Symptoms: Chemotherapy-induced peripheral neuropathy

Bryan P. Schneider, Dawn L. Hershman, Charles Loprinzi

Research output: Contribution to journalArticlepeer-review

28 Scopus citations


Chemotherapy-induced peripheral neuropathy (CIPN) is a problematic, treatment-induced toxicity that has the potential to impact quality of life and limit the doses of curative intent therapy. This therapy-induced side effect is one of the most troublesome in oncology clinical practices, considering the morbidity, the frequency, and the potential irreversibility of this problem. Patients with breast cancer are particularly impacted by this side effect as multiple agents commonly used for this disease can cause neuropathy. In this chapter, we provide an overview of CIPN, including: clinical predictors, frequency, and its impact on quality of life. Further, we highlight the pathophysiology and review the literature to date for agents designed to prevent or treat CIPN. We also highlight the most important ongoing clinical and translational research questions that hope to help better predict and prevent this toxicity. This includes optimizing the methods of assessment, using host specifi c factors (Race and genetics) to predict those more likely to experience CIPN, and determining how CIPN might impact clinical decisions toward therapy.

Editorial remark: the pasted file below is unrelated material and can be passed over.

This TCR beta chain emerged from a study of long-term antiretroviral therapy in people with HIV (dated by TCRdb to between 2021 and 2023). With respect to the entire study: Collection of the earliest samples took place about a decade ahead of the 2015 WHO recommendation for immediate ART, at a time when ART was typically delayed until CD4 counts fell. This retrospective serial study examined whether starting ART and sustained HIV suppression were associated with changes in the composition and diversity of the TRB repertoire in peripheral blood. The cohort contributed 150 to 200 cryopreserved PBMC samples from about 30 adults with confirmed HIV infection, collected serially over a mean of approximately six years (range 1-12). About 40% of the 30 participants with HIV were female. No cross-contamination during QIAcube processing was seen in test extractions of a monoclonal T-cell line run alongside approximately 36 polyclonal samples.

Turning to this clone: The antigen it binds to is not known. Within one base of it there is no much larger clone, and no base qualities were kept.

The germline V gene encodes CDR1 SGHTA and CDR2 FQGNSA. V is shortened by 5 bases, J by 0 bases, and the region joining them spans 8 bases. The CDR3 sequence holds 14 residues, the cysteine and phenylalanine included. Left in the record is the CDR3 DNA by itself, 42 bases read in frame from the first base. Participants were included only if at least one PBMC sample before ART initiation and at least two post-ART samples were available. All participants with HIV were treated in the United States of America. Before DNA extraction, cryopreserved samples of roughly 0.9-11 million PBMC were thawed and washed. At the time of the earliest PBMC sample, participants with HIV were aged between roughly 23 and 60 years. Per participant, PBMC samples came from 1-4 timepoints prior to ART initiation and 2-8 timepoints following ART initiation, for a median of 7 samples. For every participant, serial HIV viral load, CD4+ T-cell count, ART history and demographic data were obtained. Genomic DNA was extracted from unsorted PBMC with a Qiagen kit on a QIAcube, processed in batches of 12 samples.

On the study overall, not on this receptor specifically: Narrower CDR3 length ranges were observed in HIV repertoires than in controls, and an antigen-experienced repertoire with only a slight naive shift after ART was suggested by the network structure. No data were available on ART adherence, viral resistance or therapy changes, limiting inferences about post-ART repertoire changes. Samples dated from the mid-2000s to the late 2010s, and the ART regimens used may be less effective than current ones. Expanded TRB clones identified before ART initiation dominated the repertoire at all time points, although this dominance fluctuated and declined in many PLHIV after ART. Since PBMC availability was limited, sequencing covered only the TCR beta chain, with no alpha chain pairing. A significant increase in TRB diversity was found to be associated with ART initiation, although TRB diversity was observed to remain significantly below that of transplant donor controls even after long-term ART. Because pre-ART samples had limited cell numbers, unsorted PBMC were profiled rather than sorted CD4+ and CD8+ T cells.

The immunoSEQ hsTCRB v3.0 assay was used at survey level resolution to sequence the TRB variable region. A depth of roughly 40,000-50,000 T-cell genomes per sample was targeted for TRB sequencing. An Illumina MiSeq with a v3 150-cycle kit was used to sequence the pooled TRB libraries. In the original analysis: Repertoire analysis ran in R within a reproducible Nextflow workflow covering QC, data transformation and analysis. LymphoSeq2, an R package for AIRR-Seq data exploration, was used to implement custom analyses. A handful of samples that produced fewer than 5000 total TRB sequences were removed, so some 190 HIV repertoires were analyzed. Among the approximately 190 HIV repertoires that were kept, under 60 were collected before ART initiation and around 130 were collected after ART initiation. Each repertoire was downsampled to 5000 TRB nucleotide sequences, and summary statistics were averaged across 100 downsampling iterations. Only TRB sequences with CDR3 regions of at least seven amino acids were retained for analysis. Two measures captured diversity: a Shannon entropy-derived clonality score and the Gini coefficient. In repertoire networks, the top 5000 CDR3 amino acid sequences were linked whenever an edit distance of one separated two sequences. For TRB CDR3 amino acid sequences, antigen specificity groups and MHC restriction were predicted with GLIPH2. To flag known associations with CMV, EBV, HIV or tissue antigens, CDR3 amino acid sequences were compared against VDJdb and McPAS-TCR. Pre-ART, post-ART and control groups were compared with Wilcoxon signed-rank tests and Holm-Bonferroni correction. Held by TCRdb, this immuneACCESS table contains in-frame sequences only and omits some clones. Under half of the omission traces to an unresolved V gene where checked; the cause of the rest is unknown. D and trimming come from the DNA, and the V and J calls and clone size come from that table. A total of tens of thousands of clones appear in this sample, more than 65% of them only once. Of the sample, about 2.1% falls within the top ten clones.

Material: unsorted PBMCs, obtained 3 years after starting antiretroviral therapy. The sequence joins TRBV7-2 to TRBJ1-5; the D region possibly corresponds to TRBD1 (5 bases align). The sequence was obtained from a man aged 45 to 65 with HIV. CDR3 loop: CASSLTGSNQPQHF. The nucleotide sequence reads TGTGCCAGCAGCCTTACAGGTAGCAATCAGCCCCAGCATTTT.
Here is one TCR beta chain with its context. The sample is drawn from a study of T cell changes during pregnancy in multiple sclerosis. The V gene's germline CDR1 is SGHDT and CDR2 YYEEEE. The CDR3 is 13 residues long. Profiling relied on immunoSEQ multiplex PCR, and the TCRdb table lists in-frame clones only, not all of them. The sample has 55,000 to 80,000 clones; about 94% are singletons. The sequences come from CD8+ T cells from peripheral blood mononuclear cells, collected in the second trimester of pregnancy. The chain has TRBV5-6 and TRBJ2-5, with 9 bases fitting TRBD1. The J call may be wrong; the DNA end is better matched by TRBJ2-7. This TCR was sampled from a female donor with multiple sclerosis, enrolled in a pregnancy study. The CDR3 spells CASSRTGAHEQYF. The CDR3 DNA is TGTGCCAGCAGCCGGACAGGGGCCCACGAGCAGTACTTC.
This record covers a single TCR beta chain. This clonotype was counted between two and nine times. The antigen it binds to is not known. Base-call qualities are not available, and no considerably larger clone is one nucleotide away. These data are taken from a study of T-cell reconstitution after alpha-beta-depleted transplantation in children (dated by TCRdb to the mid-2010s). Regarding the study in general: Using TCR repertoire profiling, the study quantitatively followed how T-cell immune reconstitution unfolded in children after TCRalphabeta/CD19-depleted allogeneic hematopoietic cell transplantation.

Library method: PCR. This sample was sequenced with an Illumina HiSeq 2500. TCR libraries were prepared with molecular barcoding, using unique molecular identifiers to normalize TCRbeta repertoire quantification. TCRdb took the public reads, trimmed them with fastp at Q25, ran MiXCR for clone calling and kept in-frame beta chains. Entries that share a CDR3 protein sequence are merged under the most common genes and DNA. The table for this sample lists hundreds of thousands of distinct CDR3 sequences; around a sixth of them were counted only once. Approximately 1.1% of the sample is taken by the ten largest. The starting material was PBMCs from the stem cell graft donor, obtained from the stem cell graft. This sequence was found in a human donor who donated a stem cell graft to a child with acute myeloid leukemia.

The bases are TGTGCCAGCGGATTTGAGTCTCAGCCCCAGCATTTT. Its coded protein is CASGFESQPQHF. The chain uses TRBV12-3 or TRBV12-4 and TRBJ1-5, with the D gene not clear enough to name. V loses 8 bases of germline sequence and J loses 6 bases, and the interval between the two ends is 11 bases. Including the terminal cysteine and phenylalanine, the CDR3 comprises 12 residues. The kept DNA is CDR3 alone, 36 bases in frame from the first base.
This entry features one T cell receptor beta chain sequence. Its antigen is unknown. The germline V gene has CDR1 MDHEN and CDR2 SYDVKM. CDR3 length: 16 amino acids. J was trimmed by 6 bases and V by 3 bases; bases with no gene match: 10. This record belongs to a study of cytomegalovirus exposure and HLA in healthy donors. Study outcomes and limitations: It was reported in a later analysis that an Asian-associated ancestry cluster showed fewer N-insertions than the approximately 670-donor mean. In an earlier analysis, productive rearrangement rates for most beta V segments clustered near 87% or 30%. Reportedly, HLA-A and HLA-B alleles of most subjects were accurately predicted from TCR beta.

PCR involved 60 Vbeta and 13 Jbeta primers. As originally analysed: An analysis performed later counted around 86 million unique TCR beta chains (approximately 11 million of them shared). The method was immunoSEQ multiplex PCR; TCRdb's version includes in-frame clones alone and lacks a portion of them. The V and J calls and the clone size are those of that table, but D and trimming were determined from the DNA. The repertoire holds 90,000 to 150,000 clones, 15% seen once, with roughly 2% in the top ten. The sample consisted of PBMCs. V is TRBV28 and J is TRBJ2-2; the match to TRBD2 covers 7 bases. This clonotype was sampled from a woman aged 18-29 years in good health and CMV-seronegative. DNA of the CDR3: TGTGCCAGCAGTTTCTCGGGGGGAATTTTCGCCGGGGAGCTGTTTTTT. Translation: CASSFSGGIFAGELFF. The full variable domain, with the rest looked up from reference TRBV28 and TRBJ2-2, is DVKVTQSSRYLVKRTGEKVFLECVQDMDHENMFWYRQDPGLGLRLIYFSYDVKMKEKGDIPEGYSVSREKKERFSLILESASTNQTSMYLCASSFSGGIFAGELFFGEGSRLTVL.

Original languageEnglish (US)
Pages (from-to)77-87
Number of pages11
JournalAdvances in experimental medicine and biology
StatePublished - 2015


  • Breast cancer
  • CIPN (Chemotherapy-induced peripheral neuropathy)
  • Neuropathy
  • PRO (Patient reported outcomes)
  • Pharmacogenetics
  • Taxanes
  • Toxicity

ASJC Scopus subject areas

  • General Biochemistry, Genetics and Molecular Biology


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